The government's plan to tackle illegal downloading has been unveiled today, with Lord Mandelson unveiling a "three strikes and you're out" policy.
Yes, it's the less exciting version of a pirate skirmish, with not a bedraggled Johnny Depp in sight.
Speaking at the government's digital creative industries conference, C&binet, Lord Mandelson confirmed that the previously touted idea of cutting the internet connections of persistent filesharers could go ahead from the summer of 2011.
It was stressed that such action would be a "last resort", and that it would only be enforced after two warning letters.
"It must become clear that the days of consequence-free widespread online infringement are over," Mandelson said. "Technical measures will be a last resort and I have no expectation of mass suspensions resulting."
He added: "If we reach the point of suspension for an individual, they will be informed in advance, having previously received two notifications – and will have the opportunity to appeal.
"The British government's view is that taking people's work without due payment is wrong and that, as an economy based on creativity, we cannot sit back and do nothing as this happens."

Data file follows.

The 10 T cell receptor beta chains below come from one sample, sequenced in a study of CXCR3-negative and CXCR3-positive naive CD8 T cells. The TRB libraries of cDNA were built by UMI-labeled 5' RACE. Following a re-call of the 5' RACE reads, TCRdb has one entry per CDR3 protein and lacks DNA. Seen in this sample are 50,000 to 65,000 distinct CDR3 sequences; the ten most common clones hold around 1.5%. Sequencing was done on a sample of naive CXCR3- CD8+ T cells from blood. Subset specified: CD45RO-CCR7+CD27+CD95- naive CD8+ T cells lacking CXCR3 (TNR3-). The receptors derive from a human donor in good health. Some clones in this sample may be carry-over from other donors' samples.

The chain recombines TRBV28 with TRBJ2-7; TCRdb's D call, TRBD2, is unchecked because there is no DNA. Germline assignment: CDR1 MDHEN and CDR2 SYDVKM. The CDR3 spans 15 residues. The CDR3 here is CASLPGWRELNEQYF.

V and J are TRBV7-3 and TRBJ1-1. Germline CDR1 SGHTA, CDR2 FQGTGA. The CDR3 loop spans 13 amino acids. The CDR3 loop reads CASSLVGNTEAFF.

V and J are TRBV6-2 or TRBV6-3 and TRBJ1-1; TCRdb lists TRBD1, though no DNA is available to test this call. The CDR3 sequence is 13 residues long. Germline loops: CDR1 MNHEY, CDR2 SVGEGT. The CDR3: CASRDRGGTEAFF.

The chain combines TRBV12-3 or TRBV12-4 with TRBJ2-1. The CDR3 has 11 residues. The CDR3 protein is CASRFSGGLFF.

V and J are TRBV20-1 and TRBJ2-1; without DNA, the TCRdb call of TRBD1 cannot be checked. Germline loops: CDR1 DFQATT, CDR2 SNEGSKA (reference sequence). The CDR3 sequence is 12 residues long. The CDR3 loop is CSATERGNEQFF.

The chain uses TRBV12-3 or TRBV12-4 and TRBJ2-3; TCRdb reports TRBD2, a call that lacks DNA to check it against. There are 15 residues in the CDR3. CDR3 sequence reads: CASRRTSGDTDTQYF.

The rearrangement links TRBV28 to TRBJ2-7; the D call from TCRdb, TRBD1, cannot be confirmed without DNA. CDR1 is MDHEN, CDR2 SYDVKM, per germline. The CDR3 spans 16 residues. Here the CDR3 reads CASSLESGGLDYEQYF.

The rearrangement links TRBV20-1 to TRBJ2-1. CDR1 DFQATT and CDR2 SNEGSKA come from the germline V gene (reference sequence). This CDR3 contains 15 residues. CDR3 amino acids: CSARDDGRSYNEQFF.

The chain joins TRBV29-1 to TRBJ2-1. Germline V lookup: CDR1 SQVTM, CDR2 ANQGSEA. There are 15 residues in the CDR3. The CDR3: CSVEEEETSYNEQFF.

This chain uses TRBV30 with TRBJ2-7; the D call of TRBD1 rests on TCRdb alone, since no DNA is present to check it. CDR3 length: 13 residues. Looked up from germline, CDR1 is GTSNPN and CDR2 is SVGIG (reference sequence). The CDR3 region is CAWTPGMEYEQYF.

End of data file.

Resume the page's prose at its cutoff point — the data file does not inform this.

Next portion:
Before it comes in to force, though, the effectiveness of letters threatening legal action alone will be monitored for the first 12 months by Ofcom. However if illegal filesharing has not decreased by 70% by April 2011, Mandelson has confirmed the connection cutting would begin within a few months.
Mandelson said: "The threat for persistent individuals is, and has to be, real, or no effective deterrent to breaking the law will be in place," adding that there would be a proper route of appeal for those who do get their accounts suspended.
We'll see all of this officially laid out in the government's digital economy bill, due at the end of November, but while we wait for that – we want to hear what you think.
Has Mandy got this right – will it deter illegal downloaders? Is there a better way? Should he don a ridiculous 18th-century wig and bring law back to the Spanish Main? Let us know what you think below.
Via: The Guardian